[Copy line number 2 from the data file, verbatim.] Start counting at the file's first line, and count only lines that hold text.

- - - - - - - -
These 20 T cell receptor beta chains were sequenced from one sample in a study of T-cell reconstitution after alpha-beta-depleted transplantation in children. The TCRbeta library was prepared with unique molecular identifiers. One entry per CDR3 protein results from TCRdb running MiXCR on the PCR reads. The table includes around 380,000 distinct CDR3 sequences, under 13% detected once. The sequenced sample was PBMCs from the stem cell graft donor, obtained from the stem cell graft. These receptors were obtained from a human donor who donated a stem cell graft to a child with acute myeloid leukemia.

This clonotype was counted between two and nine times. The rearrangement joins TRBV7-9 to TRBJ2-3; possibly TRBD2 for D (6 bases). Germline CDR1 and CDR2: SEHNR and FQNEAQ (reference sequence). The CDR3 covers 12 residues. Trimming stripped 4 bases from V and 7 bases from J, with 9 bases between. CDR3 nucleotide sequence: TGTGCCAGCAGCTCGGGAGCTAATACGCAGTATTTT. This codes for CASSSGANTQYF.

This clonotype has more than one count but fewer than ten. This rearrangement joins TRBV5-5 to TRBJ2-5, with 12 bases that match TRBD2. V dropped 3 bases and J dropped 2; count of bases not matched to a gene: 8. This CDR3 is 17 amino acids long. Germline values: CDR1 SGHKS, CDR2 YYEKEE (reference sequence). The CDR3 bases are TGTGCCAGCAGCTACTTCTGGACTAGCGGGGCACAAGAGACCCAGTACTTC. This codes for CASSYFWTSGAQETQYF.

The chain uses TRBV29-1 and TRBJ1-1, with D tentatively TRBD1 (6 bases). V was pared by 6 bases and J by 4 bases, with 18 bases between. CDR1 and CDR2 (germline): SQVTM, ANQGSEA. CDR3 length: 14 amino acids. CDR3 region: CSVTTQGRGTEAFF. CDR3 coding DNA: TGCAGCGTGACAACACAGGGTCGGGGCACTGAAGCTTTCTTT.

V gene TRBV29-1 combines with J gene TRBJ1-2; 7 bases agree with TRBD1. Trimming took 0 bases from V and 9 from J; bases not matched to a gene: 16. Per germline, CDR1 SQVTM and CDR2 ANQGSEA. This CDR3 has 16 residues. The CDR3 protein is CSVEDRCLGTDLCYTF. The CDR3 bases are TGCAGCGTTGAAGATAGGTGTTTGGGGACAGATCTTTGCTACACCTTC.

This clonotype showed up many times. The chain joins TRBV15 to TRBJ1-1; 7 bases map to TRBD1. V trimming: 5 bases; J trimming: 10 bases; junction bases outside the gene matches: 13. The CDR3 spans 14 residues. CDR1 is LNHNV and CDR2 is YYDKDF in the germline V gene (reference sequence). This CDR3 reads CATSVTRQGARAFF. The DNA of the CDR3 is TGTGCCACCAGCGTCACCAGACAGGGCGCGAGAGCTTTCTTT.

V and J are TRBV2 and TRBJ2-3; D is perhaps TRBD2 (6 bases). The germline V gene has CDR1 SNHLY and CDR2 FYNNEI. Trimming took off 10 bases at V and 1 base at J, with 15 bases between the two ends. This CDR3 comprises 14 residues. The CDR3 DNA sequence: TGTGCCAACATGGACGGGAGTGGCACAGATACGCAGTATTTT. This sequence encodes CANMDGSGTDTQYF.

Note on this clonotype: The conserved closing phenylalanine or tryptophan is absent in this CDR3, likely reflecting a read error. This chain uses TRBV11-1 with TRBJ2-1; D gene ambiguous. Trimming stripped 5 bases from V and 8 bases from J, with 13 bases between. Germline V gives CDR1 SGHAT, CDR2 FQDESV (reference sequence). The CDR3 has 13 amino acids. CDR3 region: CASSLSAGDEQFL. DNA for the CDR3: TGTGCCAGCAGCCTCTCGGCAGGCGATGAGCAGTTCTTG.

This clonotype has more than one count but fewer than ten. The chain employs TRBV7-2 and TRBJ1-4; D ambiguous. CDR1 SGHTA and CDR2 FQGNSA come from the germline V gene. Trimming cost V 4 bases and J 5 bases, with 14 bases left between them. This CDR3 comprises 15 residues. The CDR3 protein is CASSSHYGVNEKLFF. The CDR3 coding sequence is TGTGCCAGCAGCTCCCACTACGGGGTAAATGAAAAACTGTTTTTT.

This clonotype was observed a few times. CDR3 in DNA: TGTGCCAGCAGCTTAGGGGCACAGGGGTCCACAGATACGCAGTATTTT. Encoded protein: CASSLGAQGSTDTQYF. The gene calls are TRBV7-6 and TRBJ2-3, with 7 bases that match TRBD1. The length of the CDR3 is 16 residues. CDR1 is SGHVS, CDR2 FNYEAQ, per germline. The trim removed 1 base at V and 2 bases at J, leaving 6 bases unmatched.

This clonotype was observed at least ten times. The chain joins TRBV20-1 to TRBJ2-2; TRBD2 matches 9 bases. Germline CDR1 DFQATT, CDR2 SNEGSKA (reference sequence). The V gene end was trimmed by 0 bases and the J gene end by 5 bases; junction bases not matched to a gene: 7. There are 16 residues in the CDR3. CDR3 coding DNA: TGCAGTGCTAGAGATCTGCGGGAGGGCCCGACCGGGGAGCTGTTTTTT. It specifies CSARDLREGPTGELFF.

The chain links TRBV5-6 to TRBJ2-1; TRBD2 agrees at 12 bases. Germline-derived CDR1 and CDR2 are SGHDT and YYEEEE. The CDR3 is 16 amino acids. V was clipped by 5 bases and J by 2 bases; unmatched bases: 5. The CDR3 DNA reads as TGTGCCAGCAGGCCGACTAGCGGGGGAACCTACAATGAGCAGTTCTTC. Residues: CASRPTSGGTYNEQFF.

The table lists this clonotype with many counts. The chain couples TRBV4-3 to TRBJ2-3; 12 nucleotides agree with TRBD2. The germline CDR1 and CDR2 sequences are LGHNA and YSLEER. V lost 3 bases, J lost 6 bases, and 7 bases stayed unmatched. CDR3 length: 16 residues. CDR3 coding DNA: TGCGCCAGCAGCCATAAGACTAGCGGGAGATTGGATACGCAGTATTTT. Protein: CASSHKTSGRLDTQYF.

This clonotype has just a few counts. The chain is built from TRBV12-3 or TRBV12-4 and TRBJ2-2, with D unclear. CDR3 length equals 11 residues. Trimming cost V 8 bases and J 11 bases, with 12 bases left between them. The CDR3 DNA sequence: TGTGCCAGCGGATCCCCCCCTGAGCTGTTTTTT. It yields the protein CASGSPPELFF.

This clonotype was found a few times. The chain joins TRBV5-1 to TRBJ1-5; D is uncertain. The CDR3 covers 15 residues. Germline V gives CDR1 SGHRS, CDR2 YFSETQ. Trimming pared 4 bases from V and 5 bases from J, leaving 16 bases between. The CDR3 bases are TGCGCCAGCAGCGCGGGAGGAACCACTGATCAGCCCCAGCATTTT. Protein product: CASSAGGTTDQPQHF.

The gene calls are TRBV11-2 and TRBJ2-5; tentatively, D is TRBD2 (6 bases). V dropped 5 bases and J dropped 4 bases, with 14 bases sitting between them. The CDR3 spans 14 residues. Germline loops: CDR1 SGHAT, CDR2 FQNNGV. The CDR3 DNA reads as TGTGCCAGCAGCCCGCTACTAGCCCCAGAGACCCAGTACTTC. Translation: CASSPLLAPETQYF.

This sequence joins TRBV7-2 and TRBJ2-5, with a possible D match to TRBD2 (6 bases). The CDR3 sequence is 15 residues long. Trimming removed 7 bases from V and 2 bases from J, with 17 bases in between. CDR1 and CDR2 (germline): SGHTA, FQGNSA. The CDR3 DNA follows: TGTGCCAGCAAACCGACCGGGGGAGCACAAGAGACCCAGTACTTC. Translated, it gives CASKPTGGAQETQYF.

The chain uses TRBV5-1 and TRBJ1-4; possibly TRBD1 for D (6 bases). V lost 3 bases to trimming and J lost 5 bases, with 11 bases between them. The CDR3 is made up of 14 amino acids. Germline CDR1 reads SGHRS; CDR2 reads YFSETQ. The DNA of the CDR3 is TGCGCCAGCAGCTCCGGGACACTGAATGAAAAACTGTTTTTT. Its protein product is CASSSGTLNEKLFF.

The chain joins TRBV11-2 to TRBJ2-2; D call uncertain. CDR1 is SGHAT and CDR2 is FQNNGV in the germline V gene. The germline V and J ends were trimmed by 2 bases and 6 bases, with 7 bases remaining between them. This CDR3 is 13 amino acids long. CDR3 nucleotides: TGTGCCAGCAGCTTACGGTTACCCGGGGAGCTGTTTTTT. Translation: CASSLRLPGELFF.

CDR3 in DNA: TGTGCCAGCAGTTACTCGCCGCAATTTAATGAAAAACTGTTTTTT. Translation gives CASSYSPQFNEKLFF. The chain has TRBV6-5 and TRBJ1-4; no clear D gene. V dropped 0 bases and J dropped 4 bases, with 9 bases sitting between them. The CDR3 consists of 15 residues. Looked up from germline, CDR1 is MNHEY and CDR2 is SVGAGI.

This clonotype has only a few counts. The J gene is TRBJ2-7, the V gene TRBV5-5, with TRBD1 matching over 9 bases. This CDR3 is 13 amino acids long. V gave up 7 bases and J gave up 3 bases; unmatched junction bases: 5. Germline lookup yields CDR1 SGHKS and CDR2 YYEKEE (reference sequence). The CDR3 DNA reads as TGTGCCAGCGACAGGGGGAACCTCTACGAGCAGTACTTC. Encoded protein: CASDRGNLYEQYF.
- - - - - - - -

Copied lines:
This clonotype was counted between two and nine times. The rearrangement joins TRBV7-9 to TRBJ2-3; possibly TRBD2 for D (6 bases). Germline CDR1 and CDR2: SEHNR and FQNEAQ (reference sequence). The CDR3 covers 12 residues. Trimming stripped 4 bases from V and 7 bases from J, with 9 bases between. CDR3 nucleotide sequence: TGTGCCAGCAGCTCGGGAGCTAATACGCAGTATTTT. This codes for CASSSGANTQYF.